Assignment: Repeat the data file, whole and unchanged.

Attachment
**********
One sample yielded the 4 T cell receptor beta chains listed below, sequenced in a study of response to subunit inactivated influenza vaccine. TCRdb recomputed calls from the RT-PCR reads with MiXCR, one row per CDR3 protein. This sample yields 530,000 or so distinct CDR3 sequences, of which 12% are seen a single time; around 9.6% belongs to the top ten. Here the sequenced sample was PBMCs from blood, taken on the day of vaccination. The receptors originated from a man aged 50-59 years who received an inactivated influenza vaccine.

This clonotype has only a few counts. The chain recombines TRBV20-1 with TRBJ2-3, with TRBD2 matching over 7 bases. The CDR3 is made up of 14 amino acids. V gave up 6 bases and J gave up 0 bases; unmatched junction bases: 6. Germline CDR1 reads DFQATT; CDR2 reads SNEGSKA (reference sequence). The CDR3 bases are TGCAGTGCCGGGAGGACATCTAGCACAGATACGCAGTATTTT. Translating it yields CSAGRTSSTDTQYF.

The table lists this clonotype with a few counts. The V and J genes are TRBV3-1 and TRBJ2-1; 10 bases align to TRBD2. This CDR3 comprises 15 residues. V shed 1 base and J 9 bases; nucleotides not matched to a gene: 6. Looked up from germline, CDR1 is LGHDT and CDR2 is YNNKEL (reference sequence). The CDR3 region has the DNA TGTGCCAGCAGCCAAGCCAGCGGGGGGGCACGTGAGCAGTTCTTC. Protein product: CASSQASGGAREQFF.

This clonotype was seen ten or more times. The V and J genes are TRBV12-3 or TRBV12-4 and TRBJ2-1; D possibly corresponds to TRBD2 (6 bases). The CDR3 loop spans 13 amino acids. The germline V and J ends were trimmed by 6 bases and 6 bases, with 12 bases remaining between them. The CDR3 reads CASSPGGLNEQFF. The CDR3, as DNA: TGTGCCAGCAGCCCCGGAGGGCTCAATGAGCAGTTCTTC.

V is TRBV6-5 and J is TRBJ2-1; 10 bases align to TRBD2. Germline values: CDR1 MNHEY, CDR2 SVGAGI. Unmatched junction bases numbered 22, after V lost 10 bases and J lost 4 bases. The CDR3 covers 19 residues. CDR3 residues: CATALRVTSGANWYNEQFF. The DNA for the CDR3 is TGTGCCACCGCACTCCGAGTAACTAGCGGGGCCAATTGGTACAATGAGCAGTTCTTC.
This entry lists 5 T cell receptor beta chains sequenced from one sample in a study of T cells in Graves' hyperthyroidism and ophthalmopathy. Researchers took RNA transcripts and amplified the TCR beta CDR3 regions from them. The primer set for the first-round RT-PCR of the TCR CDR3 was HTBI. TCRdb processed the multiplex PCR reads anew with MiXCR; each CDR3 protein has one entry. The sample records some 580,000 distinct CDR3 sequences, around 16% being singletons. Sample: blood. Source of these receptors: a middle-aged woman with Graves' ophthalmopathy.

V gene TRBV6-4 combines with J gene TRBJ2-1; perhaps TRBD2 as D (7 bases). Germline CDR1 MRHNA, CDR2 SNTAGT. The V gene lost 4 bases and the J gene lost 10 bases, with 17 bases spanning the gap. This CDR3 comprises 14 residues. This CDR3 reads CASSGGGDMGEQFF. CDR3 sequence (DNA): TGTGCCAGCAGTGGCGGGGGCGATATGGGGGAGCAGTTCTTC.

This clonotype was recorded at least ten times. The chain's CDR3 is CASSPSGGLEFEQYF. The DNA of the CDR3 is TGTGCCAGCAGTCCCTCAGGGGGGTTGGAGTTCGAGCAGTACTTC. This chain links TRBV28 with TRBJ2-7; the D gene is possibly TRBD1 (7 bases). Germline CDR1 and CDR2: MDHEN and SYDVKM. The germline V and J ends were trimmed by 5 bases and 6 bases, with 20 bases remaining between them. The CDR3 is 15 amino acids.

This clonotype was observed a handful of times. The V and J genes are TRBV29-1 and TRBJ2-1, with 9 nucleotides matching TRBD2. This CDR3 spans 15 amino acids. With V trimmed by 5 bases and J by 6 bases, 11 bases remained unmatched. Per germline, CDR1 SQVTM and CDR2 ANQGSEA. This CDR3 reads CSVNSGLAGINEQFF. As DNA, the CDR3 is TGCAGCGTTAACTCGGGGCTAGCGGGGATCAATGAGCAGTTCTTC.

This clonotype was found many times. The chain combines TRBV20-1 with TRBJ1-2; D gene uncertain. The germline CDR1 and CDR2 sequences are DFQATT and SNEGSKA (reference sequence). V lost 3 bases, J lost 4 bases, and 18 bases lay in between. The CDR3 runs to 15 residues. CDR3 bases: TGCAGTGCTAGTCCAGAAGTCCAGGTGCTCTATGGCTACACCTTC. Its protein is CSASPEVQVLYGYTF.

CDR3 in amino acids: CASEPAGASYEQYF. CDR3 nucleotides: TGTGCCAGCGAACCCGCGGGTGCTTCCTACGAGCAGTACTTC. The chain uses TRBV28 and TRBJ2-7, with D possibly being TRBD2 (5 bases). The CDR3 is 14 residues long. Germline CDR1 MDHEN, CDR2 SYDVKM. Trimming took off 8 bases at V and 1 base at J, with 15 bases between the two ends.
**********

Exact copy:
One sample yielded the 4 T cell receptor beta chains listed below, sequenced in a study of response to subunit inactivated influenza vaccine. TCRdb recomputed calls from the RT-PCR reads with MiXCR, one row per CDR3 protein. This sample yields 530,000 or so distinct CDR3 sequences, of which 12% are seen a single time; around 9.6% belongs to the top ten. Here the sequenced sample was PBMCs from blood, taken on the day of vaccination. The receptors originated from a man aged 50-59 years who received an inactivated influenza vaccine.

This clonotype has only a few counts. The chain recombines TRBV20-1 with TRBJ2-3, with TRBD2 matching over 7 bases. The CDR3 is made up of 14 amino acids. V gave up 6 bases and J gave up 0 bases; unmatched junction bases: 6. Germline CDR1 reads DFQATT; CDR2 reads SNEGSKA (reference sequence). The CDR3 bases are TGCAGTGCCGGGAGGACATCTAGCACAGATACGCAGTATTTT. Translating it yields CSAGRTSSTDTQYF.

The table lists this clonotype with a few counts. The V and J genes are TRBV3-1 and TRBJ2-1; 10 bases align to TRBD2. This CDR3 comprises 15 residues. V shed 1 base and J 9 bases; nucleotides not matched to a gene: 6. Looked up from germline, CDR1 is LGHDT and CDR2 is YNNKEL (reference sequence). The CDR3 region has the DNA TGTGCCAGCAGCCAAGCCAGCGGGGGGGCACGTGAGCAGTTCTTC. Protein product: CASSQASGGAREQFF.

This clonotype was seen ten or more times. The V and J genes are TRBV12-3 or TRBV12-4 and TRBJ2-1; D possibly corresponds to TRBD2 (6 bases). The CDR3 loop spans 13 amino acids. The germline V and J ends were trimmed by 6 bases and 6 bases, with 12 bases remaining between them. The CDR3 reads CASSPGGLNEQFF. The CDR3, as DNA: TGTGCCAGCAGCCCCGGAGGGCTCAATGAGCAGTTCTTC.

V is TRBV6-5 and J is TRBJ2-1; 10 bases align to TRBD2. Germline values: CDR1 MNHEY, CDR2 SVGAGI. Unmatched junction bases numbered 22, after V lost 10 bases and J lost 4 bases. The CDR3 covers 19 residues. CDR3 residues: CATALRVTSGANWYNEQFF. The DNA for the CDR3 is TGTGCCACCGCACTCCGAGTAACTAGCGGGGCCAATTGGTACAATGAGCAGTTCTTC.
This entry lists 5 T cell receptor beta chains sequenced from one sample in a study of T cells in Graves' hyperthyroidism and ophthalmopathy. Researchers took RNA transcripts and amplified the TCR beta CDR3 regions from them. The primer set for the first-round RT-PCR of the TCR CDR3 was HTBI. TCRdb processed the multiplex PCR reads anew with MiXCR; each CDR3 protein has one entry. The sample records some 580,000 distinct CDR3 sequences, around 16% being singletons. Sample: blood. Source of these receptors: a middle-aged woman with Graves' ophthalmopathy.

V gene TRBV6-4 combines with J gene TRBJ2-1; perhaps TRBD2 as D (7 bases). Germline CDR1 MRHNA, CDR2 SNTAGT. The V gene lost 4 bases and the J gene lost 10 bases, with 17 bases spanning the gap. This CDR3 comprises 14 residues. This CDR3 reads CASSGGGDMGEQFF. CDR3 sequence (DNA): TGTGCCAGCAGTGGCGGGGGCGATATGGGGGAGCAGTTCTTC.

This clonotype was recorded at least ten times. The chain's CDR3 is CASSPSGGLEFEQYF. The DNA of the CDR3 is TGTGCCAGCAGTCCCTCAGGGGGGTTGGAGTTCGAGCAGTACTTC. This chain links TRBV28 with TRBJ2-7; the D gene is possibly TRBD1 (7 bases). Germline CDR1 and CDR2: MDHEN and SYDVKM. The germline V and J ends were trimmed by 5 bases and 6 bases, with 20 bases remaining between them. The CDR3 is 15 amino acids.

This clonotype was observed a handful of times. The V and J genes are TRBV29-1 and TRBJ2-1, with 9 nucleotides matching TRBD2. This CDR3 spans 15 amino acids. With V trimmed by 5 bases and J by 6 bases, 11 bases remained unmatched. Per germline, CDR1 SQVTM and CDR2 ANQGSEA. This CDR3 reads CSVNSGLAGINEQFF. As DNA, the CDR3 is TGCAGCGTTAACTCGGGGCTAGCGGGGATCAATGAGCAGTTCTTC.

This clonotype was found many times. The chain combines TRBV20-1 with TRBJ1-2; D gene uncertain. The germline CDR1 and CDR2 sequences are DFQATT and SNEGSKA (reference sequence). V lost 3 bases, J lost 4 bases, and 18 bases lay in between. The CDR3 runs to 15 residues. CDR3 bases: TGCAGTGCTAGTCCAGAAGTCCAGGTGCTCTATGGCTACACCTTC. Its protein is CSASPEVQVLYGYTF.

CDR3 in amino acids: CASEPAGASYEQYF. CDR3 nucleotides: TGTGCCAGCGAACCCGCGGGTGCTTCCTACGAGCAGTACTTC. The chain uses TRBV28 and TRBJ2-7, with D possibly being TRBD2 (5 bases). The CDR3 is 14 residues long. Germline CDR1 MDHEN, CDR2 SYDVKM. Trimming took off 8 bases at V and 1 base at J, with 15 bases between the two ends.